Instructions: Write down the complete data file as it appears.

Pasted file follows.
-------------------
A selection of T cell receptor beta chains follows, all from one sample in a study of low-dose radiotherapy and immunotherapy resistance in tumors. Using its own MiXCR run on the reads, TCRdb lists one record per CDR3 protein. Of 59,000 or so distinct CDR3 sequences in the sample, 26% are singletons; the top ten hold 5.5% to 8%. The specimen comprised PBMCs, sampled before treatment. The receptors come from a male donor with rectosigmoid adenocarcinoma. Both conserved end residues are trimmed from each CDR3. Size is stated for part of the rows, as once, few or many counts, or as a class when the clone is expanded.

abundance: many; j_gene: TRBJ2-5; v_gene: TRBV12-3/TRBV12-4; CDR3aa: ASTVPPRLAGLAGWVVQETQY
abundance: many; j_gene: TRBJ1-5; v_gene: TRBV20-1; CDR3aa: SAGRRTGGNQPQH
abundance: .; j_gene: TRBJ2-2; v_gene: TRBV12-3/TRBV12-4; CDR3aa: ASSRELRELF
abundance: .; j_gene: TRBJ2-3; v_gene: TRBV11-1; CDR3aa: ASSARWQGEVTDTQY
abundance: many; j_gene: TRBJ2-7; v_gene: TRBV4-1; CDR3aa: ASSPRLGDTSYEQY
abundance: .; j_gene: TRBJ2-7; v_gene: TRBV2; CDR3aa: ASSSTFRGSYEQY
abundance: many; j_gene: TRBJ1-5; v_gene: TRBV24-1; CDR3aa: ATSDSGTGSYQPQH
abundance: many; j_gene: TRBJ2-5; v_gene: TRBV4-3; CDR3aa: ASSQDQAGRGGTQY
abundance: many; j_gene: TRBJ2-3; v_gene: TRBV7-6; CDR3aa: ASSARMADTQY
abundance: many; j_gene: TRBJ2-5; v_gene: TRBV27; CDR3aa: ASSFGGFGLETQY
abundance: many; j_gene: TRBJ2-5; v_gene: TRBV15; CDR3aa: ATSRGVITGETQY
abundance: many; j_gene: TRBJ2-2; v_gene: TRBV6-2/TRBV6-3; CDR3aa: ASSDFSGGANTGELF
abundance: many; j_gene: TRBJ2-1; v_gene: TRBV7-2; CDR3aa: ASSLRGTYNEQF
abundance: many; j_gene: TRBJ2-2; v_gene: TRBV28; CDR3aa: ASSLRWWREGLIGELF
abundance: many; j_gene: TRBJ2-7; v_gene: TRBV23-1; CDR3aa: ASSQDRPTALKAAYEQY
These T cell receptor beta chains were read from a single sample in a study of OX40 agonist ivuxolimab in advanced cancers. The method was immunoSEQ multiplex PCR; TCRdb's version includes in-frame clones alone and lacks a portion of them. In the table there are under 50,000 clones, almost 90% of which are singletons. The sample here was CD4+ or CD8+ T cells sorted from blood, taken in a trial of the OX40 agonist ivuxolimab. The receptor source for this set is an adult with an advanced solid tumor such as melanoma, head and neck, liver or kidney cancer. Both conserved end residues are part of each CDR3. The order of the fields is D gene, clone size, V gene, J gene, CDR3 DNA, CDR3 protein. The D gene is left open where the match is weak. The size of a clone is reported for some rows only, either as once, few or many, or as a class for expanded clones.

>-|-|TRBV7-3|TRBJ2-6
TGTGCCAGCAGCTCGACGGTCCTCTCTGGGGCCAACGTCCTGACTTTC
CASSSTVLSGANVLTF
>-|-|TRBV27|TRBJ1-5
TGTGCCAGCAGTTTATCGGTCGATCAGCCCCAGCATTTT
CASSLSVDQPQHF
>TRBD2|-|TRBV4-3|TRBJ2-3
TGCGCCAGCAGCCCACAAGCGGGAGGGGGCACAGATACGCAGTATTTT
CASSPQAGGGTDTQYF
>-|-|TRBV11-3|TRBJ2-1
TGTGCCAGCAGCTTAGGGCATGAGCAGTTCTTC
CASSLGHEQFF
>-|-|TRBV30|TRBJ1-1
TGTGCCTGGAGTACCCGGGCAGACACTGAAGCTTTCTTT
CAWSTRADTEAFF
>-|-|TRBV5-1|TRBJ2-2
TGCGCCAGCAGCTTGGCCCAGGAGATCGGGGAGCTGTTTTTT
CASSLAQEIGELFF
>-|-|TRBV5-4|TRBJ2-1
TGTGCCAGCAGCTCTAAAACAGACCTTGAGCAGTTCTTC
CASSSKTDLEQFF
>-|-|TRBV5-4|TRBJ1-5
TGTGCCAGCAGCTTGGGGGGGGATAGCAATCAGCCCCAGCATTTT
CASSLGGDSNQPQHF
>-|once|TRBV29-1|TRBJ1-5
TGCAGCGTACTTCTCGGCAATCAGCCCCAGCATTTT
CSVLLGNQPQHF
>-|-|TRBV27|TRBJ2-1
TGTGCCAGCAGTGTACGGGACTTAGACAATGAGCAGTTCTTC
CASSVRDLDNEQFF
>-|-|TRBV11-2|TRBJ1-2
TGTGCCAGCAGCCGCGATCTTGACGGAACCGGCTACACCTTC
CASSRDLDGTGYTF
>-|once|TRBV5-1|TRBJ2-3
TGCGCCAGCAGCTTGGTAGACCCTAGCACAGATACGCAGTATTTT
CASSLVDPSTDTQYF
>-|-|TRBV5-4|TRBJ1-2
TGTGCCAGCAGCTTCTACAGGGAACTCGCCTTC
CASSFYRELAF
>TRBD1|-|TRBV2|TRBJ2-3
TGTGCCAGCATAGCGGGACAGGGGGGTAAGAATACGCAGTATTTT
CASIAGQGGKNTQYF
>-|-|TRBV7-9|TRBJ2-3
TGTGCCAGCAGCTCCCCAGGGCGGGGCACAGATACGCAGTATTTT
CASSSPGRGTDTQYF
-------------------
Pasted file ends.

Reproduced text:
A selection of T cell receptor beta chains follows, all from one sample in a study of low-dose radiotherapy and immunotherapy resistance in tumors. Using its own MiXCR run on the reads, TCRdb lists one record per CDR3 protein. Of 59,000 or so distinct CDR3 sequences in the sample, 26% are singletons; the top ten hold 5.5% to 8%. The specimen comprised PBMCs, sampled before treatment. The receptors come from a male donor with rectosigmoid adenocarcinoma. Both conserved end residues are trimmed from each CDR3. Size is stated for part of the rows, as once, few or many counts, or as a class when the clone is expanded.

abundance: many; j_gene: TRBJ2-5; v_gene: TRBV12-3/TRBV12-4; CDR3aa: ASTVPPRLAGLAGWVVQETQY
abundance: many; j_gene: TRBJ1-5; v_gene: TRBV20-1; CDR3aa: SAGRRTGGNQPQH
abundance: .; j_gene: TRBJ2-2; v_gene: TRBV12-3/TRBV12-4; CDR3aa: ASSRELRELF
abundance: .; j_gene: TRBJ2-3; v_gene: TRBV11-1; CDR3aa: ASSARWQGEVTDTQY
abundance: many; j_gene: TRBJ2-7; v_gene: TRBV4-1; CDR3aa: ASSPRLGDTSYEQY
abundance: .; j_gene: TRBJ2-7; v_gene: TRBV2; CDR3aa: ASSSTFRGSYEQY
abundance: many; j_gene: TRBJ1-5; v_gene: TRBV24-1; CDR3aa: ATSDSGTGSYQPQH
abundance: many; j_gene: TRBJ2-5; v_gene: TRBV4-3; CDR3aa: ASSQDQAGRGGTQY
abundance: many; j_gene: TRBJ2-3; v_gene: TRBV7-6; CDR3aa: ASSARMADTQY
abundance: many; j_gene: TRBJ2-5; v_gene: TRBV27; CDR3aa: ASSFGGFGLETQY
abundance: many; j_gene: TRBJ2-5; v_gene: TRBV15; CDR3aa: ATSRGVITGETQY
abundance: many; j_gene: TRBJ2-2; v_gene: TRBV6-2/TRBV6-3; CDR3aa: ASSDFSGGANTGELF
abundance: many; j_gene: TRBJ2-1; v_gene: TRBV7-2; CDR3aa: ASSLRGTYNEQF
abundance: many; j_gene: TRBJ2-2; v_gene: TRBV28; CDR3aa: ASSLRWWREGLIGELF
abundance: many; j_gene: TRBJ2-7; v_gene: TRBV23-1; CDR3aa: ASSQDRPTALKAAYEQY
These T cell receptor beta chains were read from a single sample in a study of OX40 agonist ivuxolimab in advanced cancers. The method was immunoSEQ multiplex PCR; TCRdb's version includes in-frame clones alone and lacks a portion of them. In the table there are under 50,000 clones, almost 90% of which are singletons. The sample here was CD4+ or CD8+ T cells sorted from blood, taken in a trial of the OX40 agonist ivuxolimab. The receptor source for this set is an adult with an advanced solid tumor such as melanoma, head and neck, liver or kidney cancer. Both conserved end residues are part of each CDR3. The order of the fields is D gene, clone size, V gene, J gene, CDR3 DNA, CDR3 protein. The D gene is left open where the match is weak. The size of a clone is reported for some rows only, either as once, few or many, or as a class for expanded clones.

>-|-|TRBV7-3|TRBJ2-6
TGTGCCAGCAGCTCGACGGTCCTCTCTGGGGCCAACGTCCTGACTTTC
CASSSTVLSGANVLTF
>-|-|TRBV27|TRBJ1-5
TGTGCCAGCAGTTTATCGGTCGATCAGCCCCAGCATTTT
CASSLSVDQPQHF
>TRBD2|-|TRBV4-3|TRBJ2-3
TGCGCCAGCAGCCCACAAGCGGGAGGGGGCACAGATACGCAGTATTTT
CASSPQAGGGTDTQYF
>-|-|TRBV11-3|TRBJ2-1
TGTGCCAGCAGCTTAGGGCATGAGCAGTTCTTC
CASSLGHEQFF
>-|-|TRBV30|TRBJ1-1
TGTGCCTGGAGTACCCGGGCAGACACTGAAGCTTTCTTT
CAWSTRADTEAFF
>-|-|TRBV5-1|TRBJ2-2
TGCGCCAGCAGCTTGGCCCAGGAGATCGGGGAGCTGTTTTTT
CASSLAQEIGELFF
>-|-|TRBV5-4|TRBJ2-1
TGTGCCAGCAGCTCTAAAACAGACCTTGAGCAGTTCTTC
CASSSKTDLEQFF
>-|-|TRBV5-4|TRBJ1-5
TGTGCCAGCAGCTTGGGGGGGGATAGCAATCAGCCCCAGCATTTT
CASSLGGDSNQPQHF
>-|once|TRBV29-1|TRBJ1-5
TGCAGCGTACTTCTCGGCAATCAGCCCCAGCATTTT
CSVLLGNQPQHF
>-|-|TRBV27|TRBJ2-1
TGTGCCAGCAGTGTACGGGACTTAGACAATGAGCAGTTCTTC
CASSVRDLDNEQFF
>-|-|TRBV11-2|TRBJ1-2
TGTGCCAGCAGCCGCGATCTTGACGGAACCGGCTACACCTTC
CASSRDLDGTGYTF
>-|once|TRBV5-1|TRBJ2-3
TGCGCCAGCAGCTTGGTAGACCCTAGCACAGATACGCAGTATTTT
CASSLVDPSTDTQYF
>-|-|TRBV5-4|TRBJ1-2
TGTGCCAGCAGCTTCTACAGGGAACTCGCCTTC
CASSFYRELAF
>TRBD1|-|TRBV2|TRBJ2-3
TGTGCCAGCATAGCGGGACAGGGGGGTAAGAATACGCAGTATTTT
CASIAGQGGKNTQYF
>-|-|TRBV7-9|TRBJ2-3
TGTGCCAGCAGCTCCCCAGGGCGGGGCACAGATACGCAGTATTTT
CASSSPGRGTDTQYF